Few members could have been unmoved by the clear, analytical, and impassioned plea for us all to join in combating crimes of violence against women. We share the Honourable member's hope that the reported increase in the incidence of rape indicates greater exposure of this crime.

We were also encouraged by the Honourable Minister for Agriculture's report on partnerships between landowners in the countryside with those previously denied use of the land. The lesson that security in the rural areas is indivisible should not be lost on us as we seek to continue making those areas safe for all who live in them.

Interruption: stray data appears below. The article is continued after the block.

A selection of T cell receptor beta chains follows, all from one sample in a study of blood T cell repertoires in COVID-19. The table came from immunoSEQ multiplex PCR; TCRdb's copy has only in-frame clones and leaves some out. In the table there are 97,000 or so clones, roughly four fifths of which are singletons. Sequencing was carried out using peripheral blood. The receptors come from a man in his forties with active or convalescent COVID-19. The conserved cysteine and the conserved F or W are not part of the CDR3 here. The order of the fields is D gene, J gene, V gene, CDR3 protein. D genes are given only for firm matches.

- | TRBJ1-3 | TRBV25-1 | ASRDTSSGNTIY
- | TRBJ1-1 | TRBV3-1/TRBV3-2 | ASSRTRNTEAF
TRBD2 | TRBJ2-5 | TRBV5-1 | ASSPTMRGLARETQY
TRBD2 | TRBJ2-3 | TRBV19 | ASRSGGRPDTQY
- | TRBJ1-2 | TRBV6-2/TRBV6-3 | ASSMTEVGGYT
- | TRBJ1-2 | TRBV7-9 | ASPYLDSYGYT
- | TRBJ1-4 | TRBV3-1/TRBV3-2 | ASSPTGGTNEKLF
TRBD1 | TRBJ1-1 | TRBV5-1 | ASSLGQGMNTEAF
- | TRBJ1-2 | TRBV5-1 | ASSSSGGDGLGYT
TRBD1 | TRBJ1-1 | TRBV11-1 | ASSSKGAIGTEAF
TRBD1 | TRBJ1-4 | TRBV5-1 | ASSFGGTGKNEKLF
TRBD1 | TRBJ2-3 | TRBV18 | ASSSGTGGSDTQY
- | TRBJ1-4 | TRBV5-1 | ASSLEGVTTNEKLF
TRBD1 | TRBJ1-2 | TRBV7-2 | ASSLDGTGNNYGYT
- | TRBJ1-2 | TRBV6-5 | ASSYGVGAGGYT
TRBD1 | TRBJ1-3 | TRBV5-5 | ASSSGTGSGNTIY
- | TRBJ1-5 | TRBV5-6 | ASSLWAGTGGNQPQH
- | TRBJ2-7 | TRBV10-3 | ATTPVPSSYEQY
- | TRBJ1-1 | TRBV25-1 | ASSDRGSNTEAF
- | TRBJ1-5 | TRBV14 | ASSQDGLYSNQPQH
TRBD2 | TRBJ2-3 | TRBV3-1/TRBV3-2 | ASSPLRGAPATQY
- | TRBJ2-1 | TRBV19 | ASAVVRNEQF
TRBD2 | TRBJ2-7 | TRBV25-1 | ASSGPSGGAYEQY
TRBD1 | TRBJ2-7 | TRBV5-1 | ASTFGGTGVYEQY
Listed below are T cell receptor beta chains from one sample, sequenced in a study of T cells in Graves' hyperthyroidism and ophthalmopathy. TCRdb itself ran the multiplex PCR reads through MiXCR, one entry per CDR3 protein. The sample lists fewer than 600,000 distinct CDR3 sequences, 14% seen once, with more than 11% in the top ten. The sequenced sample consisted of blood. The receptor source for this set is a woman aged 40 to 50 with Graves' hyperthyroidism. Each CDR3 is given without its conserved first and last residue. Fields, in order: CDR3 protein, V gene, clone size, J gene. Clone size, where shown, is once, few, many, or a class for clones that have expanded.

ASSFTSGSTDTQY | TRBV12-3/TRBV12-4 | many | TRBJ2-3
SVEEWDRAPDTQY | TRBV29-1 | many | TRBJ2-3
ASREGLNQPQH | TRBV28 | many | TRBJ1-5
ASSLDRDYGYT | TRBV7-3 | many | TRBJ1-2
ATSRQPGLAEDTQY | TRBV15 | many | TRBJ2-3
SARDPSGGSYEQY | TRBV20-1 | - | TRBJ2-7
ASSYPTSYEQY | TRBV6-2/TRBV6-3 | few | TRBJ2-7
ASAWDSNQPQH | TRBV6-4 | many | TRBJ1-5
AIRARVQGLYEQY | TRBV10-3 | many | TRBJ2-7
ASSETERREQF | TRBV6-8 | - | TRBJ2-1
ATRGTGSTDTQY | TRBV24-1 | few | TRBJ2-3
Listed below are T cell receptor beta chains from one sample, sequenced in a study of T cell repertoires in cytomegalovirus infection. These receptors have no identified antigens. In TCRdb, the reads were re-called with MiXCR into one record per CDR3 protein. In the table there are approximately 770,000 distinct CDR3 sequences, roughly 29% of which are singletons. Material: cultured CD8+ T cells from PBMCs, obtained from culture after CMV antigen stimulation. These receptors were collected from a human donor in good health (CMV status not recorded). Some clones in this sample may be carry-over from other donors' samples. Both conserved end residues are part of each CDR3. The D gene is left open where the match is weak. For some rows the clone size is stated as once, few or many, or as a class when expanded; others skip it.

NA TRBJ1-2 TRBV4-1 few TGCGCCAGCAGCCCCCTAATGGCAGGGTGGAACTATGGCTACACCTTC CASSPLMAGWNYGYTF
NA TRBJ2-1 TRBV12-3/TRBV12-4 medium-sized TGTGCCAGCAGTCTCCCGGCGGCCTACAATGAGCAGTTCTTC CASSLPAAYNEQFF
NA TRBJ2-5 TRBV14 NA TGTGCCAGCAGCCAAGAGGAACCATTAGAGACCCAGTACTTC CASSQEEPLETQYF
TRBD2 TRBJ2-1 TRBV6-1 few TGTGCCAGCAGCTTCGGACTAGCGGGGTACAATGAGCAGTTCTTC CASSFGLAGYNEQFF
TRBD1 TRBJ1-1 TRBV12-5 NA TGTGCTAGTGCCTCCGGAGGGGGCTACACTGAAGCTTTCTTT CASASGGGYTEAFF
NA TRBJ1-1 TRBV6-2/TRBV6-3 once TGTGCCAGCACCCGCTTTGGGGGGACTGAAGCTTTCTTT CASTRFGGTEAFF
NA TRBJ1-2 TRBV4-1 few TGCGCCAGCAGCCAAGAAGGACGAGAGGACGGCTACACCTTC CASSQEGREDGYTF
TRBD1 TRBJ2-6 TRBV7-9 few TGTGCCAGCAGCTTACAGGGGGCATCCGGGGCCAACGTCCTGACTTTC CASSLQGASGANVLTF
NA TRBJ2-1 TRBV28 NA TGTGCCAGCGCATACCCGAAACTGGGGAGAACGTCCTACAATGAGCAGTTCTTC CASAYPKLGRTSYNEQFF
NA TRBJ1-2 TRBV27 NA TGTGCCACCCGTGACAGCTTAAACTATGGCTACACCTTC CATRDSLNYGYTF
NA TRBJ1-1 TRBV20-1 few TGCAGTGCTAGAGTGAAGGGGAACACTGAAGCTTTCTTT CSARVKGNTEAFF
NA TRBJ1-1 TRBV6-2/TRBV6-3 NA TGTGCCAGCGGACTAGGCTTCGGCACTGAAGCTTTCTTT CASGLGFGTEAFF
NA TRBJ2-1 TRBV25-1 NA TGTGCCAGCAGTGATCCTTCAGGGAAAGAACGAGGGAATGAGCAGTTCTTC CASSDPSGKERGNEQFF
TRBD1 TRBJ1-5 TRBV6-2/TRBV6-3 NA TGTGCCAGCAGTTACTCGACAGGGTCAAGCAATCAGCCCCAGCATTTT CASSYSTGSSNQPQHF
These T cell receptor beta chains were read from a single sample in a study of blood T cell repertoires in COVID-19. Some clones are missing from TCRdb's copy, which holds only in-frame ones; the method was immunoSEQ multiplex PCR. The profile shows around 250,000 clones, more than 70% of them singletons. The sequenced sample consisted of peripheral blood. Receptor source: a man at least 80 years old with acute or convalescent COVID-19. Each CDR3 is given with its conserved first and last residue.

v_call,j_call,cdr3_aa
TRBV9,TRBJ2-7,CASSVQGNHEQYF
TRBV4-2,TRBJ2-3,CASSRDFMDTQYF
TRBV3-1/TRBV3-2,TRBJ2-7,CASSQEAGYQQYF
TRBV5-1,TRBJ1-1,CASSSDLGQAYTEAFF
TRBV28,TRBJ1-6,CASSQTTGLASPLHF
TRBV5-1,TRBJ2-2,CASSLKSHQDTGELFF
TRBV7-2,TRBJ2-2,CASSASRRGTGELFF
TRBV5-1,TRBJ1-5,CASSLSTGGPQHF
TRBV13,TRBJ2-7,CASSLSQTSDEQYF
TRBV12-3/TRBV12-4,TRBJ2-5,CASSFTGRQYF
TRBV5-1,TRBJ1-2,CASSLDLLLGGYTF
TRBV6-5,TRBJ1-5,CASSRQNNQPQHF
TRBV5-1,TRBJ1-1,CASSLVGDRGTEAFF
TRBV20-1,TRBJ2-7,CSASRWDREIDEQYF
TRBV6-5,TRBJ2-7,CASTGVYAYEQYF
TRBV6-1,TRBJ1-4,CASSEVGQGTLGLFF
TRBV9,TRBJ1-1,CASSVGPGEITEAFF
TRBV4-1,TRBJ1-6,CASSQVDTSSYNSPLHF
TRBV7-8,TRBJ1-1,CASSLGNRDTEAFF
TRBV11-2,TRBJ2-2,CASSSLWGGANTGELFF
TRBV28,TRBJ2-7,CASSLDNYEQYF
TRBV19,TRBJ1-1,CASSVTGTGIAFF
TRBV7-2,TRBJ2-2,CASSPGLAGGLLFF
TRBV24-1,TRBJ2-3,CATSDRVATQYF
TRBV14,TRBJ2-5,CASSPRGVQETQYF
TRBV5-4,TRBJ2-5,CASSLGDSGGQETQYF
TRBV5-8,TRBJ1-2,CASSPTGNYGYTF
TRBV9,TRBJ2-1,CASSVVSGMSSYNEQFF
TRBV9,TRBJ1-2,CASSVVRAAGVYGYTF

It was surprising to hear the suggestion that meetings and discussions on this issue are without real effect. Our three meetings in the last six months with representatives of the South African Agricultural Union helped lay the basis for the acknowledged success of security force action to reduce attacks on members of the farming community. These efforts should now be expanded to ensure that all those who live and work in the countryside, whether as landowners, tenants or labourers, should feel safe and secure.

Madame Speaker;

In opening the debate yesterday, I raised the question, whether it was not necessary, now that we had laid the groundwork, to attend to the quality of what we are building. The debate yesterday left no doubt that this is indeed a preoccupation for many members.

Having gained our rights, how are we exercising them, in particular in this House?